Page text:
Although not required by the IDEA (20 U.S.C. § 1414[d][1][B]; see 34 C.F.R. § 300.321), in some circumstances New York State law requires the presence of an additional parent member at the CSE meeting that formulates a student's IEP (Educ. Law § 4402[1][b][1][a]; 8 NYCRR 200.3[a][1][viii]; see  Bd. of Educ. v. R.R., 2006 WL 1441375, at *5 [S.D.N.Y. May 24, 2006]; Bd. of Educ. v. Mills, 2005 WL 1618765, at *5 [S.D.N.Y. July 11, 2005]; Application of a Student with a Disability, Appeal No. 11-042; Application of the Dep't of Educ., Appeal No. 09-024; Application of the Dep't of Educ., Appeal No. 08-105; Application of the Dep't of Educ., Appeal No. 07-120; Application of a Child with a Disability, Appeal No. 07-060; Application of the Bd. of Educ., Appeal No. 05-058).  Parents have the right to decline, in writing, the participation of the additional parent member at any meeting of the CSE (see 8 NYCRR 200.5[c][2][v]).  Under New York State law, CSE subcommittees have the authority to perform the same functions as the CSE, with the exception of instances in which a student is considered for initial placement in a special class, or a student is considered for initial placement in a special class outside of the student's school of attendance, or whenever a student is considered for placement in a school primarily serving students with disabilities or a school outside of the student's district (Educ. Law § 4402[1][b][1][d]; 8 NYCRR 200.3[c][4]).  State law further provides that when a district is permitted to convene a CSE subcommittee, the subcommittee need not include an additional parent member (Educ. Law § 4402[1][b][1][d]; 8 NYCRR 200.3[c][2]-[5]).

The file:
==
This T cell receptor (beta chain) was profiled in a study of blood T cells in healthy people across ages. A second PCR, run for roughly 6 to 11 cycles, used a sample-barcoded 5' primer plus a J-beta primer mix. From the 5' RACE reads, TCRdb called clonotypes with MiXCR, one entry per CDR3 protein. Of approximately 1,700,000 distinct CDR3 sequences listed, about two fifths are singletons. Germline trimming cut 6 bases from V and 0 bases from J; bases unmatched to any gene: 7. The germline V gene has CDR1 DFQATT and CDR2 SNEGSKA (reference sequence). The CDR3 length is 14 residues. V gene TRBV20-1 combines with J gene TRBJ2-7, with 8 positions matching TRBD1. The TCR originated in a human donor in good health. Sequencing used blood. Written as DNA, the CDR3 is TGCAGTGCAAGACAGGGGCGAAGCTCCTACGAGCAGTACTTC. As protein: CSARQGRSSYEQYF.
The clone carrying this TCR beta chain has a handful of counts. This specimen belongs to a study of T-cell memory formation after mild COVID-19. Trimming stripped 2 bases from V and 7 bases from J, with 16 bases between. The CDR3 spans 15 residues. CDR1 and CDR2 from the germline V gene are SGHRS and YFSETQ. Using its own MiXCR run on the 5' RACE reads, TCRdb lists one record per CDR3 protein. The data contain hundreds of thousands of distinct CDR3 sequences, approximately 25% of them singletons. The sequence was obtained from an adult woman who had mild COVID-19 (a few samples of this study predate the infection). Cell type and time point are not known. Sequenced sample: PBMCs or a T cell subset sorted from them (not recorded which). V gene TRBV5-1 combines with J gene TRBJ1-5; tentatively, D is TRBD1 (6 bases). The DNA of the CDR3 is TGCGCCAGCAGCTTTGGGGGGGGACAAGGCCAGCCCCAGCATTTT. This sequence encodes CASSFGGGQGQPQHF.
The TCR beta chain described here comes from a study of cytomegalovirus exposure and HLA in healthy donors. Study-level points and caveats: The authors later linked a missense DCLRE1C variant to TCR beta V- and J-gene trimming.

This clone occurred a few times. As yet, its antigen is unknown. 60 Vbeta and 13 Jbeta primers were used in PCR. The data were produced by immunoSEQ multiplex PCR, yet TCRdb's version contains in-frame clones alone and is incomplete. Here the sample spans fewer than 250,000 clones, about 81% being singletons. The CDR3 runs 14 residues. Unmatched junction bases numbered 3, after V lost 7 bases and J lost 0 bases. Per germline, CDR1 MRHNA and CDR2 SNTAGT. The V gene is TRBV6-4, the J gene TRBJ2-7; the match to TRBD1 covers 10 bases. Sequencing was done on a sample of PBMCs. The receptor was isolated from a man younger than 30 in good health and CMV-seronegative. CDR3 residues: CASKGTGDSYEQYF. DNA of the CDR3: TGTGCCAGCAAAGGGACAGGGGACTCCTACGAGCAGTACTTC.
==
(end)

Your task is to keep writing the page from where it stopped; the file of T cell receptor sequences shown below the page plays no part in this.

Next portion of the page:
In the instant matter, it is uncontroverted by the parties that the parent did not waive the participation of an additional parent member at the June 2010 CSE annual review meeting (Tr. pp. 84-85, 319-20).  Although the documentary evidence characterized the meeting as a "CSE Review" meeting (Dist. Exs. 3 at pp. 1-2; see Dist. Ex. 4 at p. 2), the evidence contained in the hearing record also establishes that the student was not being considered for initial placement in a special class, a school primarily serving students with disabilities, or a school outside of the student's district (see Tr. pp. 322-25; Dist. Exs. 1 at p. 2; 3 at pp. 1-2; 12; Parent Ex. P).  Accordingly, the June 2010 CSE could have permissibly proceeded as a CSE subcommittee, and an additional parent member would not have been a required participant (Educ. Law § 4402[1][b][1][d]; 8 NYCRR 200.3[c][4][i]-[iii]).  In their petition the parents allege no more than a technical violation of the parent member requirement and, upon review, I find no basis in the hearing record upon which to disturb the impartial hearing officer's finding that the lack of an additional parent member on the June 2010 CSE did not deprive the student of a FAPE for the 2010-11 school year.